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Rob Kass: Challenges in Analyzing Neural Spike Train Data

One of the most important techniques in learning about the functioning of the brain has involved examining neuronal activity in laboratory animals under varying experimental conditions. Neural information is represented and communicated through series of action potentials, or spike trains, and the central scientific issue in many studies concerns the physiological significance that should be attached to a particular neuron firing pattern in a particular part of the brain. In addition, a major relatively new effort in neurophysiology involves the use of multielectrode recording, in which responses from dozens of neurons are recorded simultaneously. Among other things, this has made possible the construction of brain-controlled robotic devices, which could benefit people whose movement has been severely impaired.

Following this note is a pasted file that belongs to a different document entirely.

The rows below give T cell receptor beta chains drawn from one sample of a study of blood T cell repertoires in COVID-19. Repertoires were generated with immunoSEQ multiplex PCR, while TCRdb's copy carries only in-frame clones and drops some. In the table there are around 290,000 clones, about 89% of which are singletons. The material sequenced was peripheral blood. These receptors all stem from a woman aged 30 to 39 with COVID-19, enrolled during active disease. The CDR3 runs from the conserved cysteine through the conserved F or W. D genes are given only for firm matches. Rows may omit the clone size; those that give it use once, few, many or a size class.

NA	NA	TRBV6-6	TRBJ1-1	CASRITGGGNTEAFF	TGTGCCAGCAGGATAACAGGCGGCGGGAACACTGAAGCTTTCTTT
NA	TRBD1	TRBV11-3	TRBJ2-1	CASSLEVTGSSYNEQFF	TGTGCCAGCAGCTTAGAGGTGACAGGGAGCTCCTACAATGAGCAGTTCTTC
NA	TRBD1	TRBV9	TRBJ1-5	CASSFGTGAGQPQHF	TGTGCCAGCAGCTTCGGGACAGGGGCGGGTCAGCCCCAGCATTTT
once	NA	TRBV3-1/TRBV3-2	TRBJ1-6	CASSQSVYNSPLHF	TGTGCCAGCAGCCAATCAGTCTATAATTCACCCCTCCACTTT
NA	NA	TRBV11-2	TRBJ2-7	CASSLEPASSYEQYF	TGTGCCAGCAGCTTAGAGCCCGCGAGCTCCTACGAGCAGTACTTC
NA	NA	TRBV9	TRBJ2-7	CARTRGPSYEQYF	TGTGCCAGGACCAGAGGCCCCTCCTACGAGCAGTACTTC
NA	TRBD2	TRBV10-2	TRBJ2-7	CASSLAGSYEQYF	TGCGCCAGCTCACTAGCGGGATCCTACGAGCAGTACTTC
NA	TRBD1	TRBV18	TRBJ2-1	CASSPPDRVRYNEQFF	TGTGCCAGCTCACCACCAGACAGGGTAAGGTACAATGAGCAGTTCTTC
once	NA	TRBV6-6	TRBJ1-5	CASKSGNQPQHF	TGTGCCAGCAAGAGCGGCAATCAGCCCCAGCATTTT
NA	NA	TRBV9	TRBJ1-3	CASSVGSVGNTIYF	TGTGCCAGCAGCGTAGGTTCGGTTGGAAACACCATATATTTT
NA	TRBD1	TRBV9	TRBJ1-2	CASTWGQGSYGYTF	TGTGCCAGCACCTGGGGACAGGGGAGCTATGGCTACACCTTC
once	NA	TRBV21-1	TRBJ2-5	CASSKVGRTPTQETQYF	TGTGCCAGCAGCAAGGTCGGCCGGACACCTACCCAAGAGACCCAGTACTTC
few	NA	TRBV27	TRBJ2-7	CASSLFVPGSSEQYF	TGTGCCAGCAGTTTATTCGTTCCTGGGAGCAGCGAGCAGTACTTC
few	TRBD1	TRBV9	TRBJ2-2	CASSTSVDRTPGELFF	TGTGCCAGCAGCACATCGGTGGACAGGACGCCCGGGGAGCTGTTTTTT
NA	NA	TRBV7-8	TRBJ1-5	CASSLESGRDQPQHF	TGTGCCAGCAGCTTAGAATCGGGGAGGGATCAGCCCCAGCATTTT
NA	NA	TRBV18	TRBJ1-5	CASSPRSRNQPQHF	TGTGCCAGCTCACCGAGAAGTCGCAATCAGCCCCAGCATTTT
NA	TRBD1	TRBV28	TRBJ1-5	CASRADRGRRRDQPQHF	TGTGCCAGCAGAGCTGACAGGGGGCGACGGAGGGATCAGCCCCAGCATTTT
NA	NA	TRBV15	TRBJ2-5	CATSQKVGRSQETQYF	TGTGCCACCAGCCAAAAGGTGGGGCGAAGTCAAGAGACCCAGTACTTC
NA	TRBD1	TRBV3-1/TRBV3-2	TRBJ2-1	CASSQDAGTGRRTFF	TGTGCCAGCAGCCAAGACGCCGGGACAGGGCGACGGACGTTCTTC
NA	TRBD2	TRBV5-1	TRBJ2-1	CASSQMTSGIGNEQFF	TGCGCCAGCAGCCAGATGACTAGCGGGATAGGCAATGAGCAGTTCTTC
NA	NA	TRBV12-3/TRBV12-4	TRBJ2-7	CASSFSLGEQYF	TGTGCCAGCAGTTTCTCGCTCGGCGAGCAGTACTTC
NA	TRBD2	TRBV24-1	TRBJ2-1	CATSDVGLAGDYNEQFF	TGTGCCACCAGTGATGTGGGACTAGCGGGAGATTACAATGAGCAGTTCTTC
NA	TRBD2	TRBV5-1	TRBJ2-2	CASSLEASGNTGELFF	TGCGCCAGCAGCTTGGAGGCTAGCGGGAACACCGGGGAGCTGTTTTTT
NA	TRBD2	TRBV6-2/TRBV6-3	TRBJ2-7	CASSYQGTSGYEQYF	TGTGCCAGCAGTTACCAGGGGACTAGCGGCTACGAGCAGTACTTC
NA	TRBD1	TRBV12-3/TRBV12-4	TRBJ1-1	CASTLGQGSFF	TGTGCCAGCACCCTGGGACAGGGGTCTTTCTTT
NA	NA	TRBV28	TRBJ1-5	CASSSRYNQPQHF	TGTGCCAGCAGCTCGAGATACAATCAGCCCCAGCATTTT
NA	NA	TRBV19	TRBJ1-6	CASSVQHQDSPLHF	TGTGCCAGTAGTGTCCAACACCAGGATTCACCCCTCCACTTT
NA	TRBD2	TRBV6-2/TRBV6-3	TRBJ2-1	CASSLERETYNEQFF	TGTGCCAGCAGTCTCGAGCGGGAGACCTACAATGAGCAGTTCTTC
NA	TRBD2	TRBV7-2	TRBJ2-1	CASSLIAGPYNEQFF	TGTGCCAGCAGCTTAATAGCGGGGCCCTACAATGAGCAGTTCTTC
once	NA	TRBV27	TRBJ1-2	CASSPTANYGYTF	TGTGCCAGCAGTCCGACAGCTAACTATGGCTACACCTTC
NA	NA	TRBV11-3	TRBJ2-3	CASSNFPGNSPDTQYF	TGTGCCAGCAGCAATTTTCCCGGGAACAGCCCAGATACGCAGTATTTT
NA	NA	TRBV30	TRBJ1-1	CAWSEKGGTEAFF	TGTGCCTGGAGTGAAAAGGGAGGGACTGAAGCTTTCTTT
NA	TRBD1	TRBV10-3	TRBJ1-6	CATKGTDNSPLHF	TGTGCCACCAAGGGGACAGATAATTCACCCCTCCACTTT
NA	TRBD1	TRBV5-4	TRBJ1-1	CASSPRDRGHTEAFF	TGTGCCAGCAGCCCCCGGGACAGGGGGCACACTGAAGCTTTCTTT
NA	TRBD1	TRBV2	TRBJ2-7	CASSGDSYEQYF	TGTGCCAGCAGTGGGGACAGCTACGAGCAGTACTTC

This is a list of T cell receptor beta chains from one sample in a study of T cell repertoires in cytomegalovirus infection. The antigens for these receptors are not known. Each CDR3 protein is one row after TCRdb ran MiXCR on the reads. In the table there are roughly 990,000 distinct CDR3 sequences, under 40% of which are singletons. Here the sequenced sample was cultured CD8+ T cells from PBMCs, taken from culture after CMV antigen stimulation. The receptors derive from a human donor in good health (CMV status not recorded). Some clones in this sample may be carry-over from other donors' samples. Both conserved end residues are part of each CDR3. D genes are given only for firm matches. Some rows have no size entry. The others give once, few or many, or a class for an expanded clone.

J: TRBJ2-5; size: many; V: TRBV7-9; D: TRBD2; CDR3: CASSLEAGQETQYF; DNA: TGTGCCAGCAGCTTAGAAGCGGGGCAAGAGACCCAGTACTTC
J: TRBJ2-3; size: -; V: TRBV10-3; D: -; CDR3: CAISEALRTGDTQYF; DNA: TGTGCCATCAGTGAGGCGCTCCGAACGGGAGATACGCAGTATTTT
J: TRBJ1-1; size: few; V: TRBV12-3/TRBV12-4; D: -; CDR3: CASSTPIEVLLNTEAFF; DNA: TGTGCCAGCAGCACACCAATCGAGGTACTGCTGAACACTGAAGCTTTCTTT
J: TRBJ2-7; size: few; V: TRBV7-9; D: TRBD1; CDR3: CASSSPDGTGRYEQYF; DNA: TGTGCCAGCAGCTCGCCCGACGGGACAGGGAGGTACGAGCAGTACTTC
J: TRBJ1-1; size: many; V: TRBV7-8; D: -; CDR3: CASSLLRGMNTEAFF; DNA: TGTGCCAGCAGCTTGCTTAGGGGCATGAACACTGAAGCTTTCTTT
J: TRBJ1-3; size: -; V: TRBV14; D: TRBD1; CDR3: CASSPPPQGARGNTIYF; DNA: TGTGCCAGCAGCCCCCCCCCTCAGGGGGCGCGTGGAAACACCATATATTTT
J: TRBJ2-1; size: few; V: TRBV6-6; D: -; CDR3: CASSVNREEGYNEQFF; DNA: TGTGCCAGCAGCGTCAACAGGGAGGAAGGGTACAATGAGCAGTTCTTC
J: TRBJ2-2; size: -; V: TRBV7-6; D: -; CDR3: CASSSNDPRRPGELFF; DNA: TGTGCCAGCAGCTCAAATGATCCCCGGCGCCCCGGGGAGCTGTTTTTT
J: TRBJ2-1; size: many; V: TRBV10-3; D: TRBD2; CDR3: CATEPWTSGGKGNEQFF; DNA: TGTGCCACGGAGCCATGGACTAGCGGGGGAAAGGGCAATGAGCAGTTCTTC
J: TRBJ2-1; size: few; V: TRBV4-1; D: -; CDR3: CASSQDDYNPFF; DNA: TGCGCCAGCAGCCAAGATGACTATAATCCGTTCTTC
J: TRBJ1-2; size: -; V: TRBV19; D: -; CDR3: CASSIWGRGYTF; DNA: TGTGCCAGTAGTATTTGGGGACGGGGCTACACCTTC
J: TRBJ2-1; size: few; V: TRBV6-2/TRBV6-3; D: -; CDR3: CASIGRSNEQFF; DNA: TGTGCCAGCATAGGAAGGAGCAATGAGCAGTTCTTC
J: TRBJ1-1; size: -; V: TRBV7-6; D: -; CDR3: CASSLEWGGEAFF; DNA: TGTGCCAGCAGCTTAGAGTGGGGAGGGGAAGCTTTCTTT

Scientific questions involving spike trains may be posed in terms of point process intensity functions, and may be answered using Bayesian methods. In my talk I will very briefly outline some of the problems that have been addressed, the progress that's been made, and the challenges to be faced as dimensionality increases.